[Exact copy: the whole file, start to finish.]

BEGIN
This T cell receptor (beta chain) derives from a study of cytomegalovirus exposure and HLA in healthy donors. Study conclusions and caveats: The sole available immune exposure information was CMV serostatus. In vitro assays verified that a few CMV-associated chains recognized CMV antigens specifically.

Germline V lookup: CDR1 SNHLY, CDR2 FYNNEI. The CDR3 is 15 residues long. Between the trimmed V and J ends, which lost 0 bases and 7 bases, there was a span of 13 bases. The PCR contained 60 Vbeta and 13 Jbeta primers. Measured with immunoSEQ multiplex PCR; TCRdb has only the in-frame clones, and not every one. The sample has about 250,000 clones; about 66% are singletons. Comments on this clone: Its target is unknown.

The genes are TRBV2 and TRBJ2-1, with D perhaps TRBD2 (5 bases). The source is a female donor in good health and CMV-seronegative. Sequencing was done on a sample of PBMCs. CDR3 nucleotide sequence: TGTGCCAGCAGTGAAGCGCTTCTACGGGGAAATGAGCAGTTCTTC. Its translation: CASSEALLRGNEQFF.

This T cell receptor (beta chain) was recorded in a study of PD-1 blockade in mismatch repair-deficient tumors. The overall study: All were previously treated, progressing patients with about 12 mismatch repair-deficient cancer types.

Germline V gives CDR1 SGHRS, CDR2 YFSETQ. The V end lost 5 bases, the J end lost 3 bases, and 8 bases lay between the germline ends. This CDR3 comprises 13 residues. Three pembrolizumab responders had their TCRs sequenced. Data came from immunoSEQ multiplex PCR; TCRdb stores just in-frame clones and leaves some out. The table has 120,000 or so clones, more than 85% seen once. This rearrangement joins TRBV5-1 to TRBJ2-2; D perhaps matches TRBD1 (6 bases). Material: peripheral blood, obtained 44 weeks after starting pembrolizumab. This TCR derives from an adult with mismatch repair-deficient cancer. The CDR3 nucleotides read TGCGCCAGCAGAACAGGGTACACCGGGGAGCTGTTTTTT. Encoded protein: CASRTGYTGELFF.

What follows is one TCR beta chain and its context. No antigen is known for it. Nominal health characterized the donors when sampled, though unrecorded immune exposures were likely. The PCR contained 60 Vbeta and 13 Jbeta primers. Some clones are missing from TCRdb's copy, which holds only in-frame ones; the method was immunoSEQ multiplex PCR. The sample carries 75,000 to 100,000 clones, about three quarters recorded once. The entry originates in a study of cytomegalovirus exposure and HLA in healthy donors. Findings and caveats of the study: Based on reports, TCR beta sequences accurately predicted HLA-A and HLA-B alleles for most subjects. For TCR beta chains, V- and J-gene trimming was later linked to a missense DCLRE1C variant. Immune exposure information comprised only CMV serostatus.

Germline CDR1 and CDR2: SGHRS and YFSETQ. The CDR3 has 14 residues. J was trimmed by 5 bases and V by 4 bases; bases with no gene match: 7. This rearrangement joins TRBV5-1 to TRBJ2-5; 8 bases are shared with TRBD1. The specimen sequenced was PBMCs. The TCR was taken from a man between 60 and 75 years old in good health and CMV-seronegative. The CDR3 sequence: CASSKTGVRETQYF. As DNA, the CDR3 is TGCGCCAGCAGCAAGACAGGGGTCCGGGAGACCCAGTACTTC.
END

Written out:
This T cell receptor (beta chain) derives from a study of cytomegalovirus exposure and HLA in healthy donors. Study conclusions and caveats: The sole available immune exposure information was CMV serostatus. In vitro assays verified that a few CMV-associated chains recognized CMV antigens specifically.

Germline V lookup: CDR1 SNHLY, CDR2 FYNNEI. The CDR3 is 15 residues long. Between the trimmed V and J ends, which lost 0 bases and 7 bases, there was a span of 13 bases. The PCR contained 60 Vbeta and 13 Jbeta primers. Measured with immunoSEQ multiplex PCR; TCRdb has only the in-frame clones, and not every one. The sample has about 250,000 clones; about 66% are singletons. Comments on this clone: Its target is unknown.

The genes are TRBV2 and TRBJ2-1, with D perhaps TRBD2 (5 bases). The source is a female donor in good health and CMV-seronegative. Sequencing was done on a sample of PBMCs. CDR3 nucleotide sequence: TGTGCCAGCAGTGAAGCGCTTCTACGGGGAAATGAGCAGTTCTTC. Its translation: CASSEALLRGNEQFF.

This T cell receptor (beta chain) was recorded in a study of PD-1 blockade in mismatch repair-deficient tumors. The overall study: All were previously treated, progressing patients with about 12 mismatch repair-deficient cancer types.

Germline V gives CDR1 SGHRS, CDR2 YFSETQ. The V end lost 5 bases, the J end lost 3 bases, and 8 bases lay between the germline ends. This CDR3 comprises 13 residues. Three pembrolizumab responders had their TCRs sequenced. Data came from immunoSEQ multiplex PCR; TCRdb stores just in-frame clones and leaves some out. The table has 120,000 or so clones, more than 85% seen once. This rearrangement joins TRBV5-1 to TRBJ2-2; D perhaps matches TRBD1 (6 bases). Material: peripheral blood, obtained 44 weeks after starting pembrolizumab. This TCR derives from an adult with mismatch repair-deficient cancer. The CDR3 nucleotides read TGCGCCAGCAGAACAGGGTACACCGGGGAGCTGTTTTTT. Encoded protein: CASRTGYTGELFF.

What follows is one TCR beta chain and its context. No antigen is known for it. Nominal health characterized the donors when sampled, though unrecorded immune exposures were likely. The PCR contained 60 Vbeta and 13 Jbeta primers. Some clones are missing from TCRdb's copy, which holds only in-frame ones; the method was immunoSEQ multiplex PCR. The sample carries 75,000 to 100,000 clones, about three quarters recorded once. The entry originates in a study of cytomegalovirus exposure and HLA in healthy donors. Findings and caveats of the study: Based on reports, TCR beta sequences accurately predicted HLA-A and HLA-B alleles for most subjects. For TCR beta chains, V- and J-gene trimming was later linked to a missense DCLRE1C variant. Immune exposure information comprised only CMV serostatus.

Germline CDR1 and CDR2: SGHRS and YFSETQ. The CDR3 has 14 residues. J was trimmed by 5 bases and V by 4 bases; bases with no gene match: 7. This rearrangement joins TRBV5-1 to TRBJ2-5; 8 bases are shared with TRBD1. The specimen sequenced was PBMCs. The TCR was taken from a man between 60 and 75 years old in good health and CMV-seronegative. The CDR3 sequence: CASSKTGVRETQYF. As DNA, the CDR3 is TGCGCCAGCAGCAAGACAGGGGTCCGGGAGACCCAGTACTTC.